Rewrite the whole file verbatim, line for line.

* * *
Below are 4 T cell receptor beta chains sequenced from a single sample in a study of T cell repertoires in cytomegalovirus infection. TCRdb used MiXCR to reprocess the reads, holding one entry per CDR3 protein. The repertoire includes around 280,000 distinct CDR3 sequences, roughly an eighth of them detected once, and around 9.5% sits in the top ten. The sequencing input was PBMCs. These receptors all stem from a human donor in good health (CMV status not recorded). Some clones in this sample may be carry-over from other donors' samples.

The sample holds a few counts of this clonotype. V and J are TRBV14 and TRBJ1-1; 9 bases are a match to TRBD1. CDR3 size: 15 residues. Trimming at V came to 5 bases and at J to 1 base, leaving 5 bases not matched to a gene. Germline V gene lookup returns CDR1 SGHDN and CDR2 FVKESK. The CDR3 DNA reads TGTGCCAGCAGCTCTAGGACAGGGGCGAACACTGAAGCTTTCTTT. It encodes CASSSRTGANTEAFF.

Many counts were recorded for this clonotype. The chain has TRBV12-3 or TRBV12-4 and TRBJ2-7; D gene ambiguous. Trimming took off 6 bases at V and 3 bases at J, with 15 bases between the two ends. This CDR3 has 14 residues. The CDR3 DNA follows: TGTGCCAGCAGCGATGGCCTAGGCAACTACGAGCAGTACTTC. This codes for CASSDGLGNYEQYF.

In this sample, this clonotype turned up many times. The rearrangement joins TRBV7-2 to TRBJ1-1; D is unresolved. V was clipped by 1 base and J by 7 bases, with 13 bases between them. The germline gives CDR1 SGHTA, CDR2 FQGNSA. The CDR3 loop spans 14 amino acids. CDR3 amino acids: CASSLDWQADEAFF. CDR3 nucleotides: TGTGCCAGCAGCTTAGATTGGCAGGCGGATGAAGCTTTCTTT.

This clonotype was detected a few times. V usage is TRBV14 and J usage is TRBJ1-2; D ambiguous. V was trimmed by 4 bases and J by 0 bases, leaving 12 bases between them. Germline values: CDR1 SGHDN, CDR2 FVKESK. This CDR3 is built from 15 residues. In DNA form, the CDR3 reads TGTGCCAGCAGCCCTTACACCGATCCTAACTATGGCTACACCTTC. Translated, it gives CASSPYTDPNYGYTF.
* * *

Below are 4 T cell receptor beta chains sequenced from a single sample in a study of T cell repertoires in cytomegalovirus infection. TCRdb used MiXCR to reprocess the reads, holding one entry per CDR3 protein. The repertoire includes around 280,000 distinct CDR3 sequences, roughly an eighth of them detected once, and around 9.5% sits in the top ten. The sequencing input was PBMCs. These receptors all stem from a human donor in good health (CMV status not recorded). Some clones in this sample may be carry-over from other donors' samples.

The sample holds a few counts of this clonotype. V and J are TRBV14 and TRBJ1-1; 9 bases are a match to TRBD1. CDR3 size: 15 residues. Trimming at V came to 5 bases and at J to 1 base, leaving 5 bases not matched to a gene. Germline V gene lookup returns CDR1 SGHDN and CDR2 FVKESK. The CDR3 DNA reads TGTGCCAGCAGCTCTAGGACAGGGGCGAACACTGAAGCTTTCTTT. It encodes CASSSRTGANTEAFF.

Many counts were recorded for this clonotype. The chain has TRBV12-3 or TRBV12-4 and TRBJ2-7; D gene ambiguous. Trimming took off 6 bases at V and 3 bases at J, with 15 bases between the two ends. This CDR3 has 14 residues. The CDR3 DNA follows: TGTGCCAGCAGCGATGGCCTAGGCAACTACGAGCAGTACTTC. This codes for CASSDGLGNYEQYF.

In this sample, this clonotype turned up many times. The rearrangement joins TRBV7-2 to TRBJ1-1; D is unresolved. V was clipped by 1 base and J by 7 bases, with 13 bases between them. The germline gives CDR1 SGHTA, CDR2 FQGNSA. The CDR3 loop spans 14 amino acids. CDR3 amino acids: CASSLDWQADEAFF. CDR3 nucleotides: TGTGCCAGCAGCTTAGATTGGCAGGCGGATGAAGCTTTCTTT.

This clonotype was detected a few times. V usage is TRBV14 and J usage is TRBJ1-2; D ambiguous. V was trimmed by 4 bases and J by 0 bases, leaving 12 bases between them. Germline values: CDR1 SGHDN, CDR2 FVKESK. This CDR3 is built from 15 residues. In DNA form, the CDR3 reads TGTGCCAGCAGCCCTTACACCGATCCTAACTATGGCTACACCTTC. Translated, it gives CASSPYTDPNYGYTF.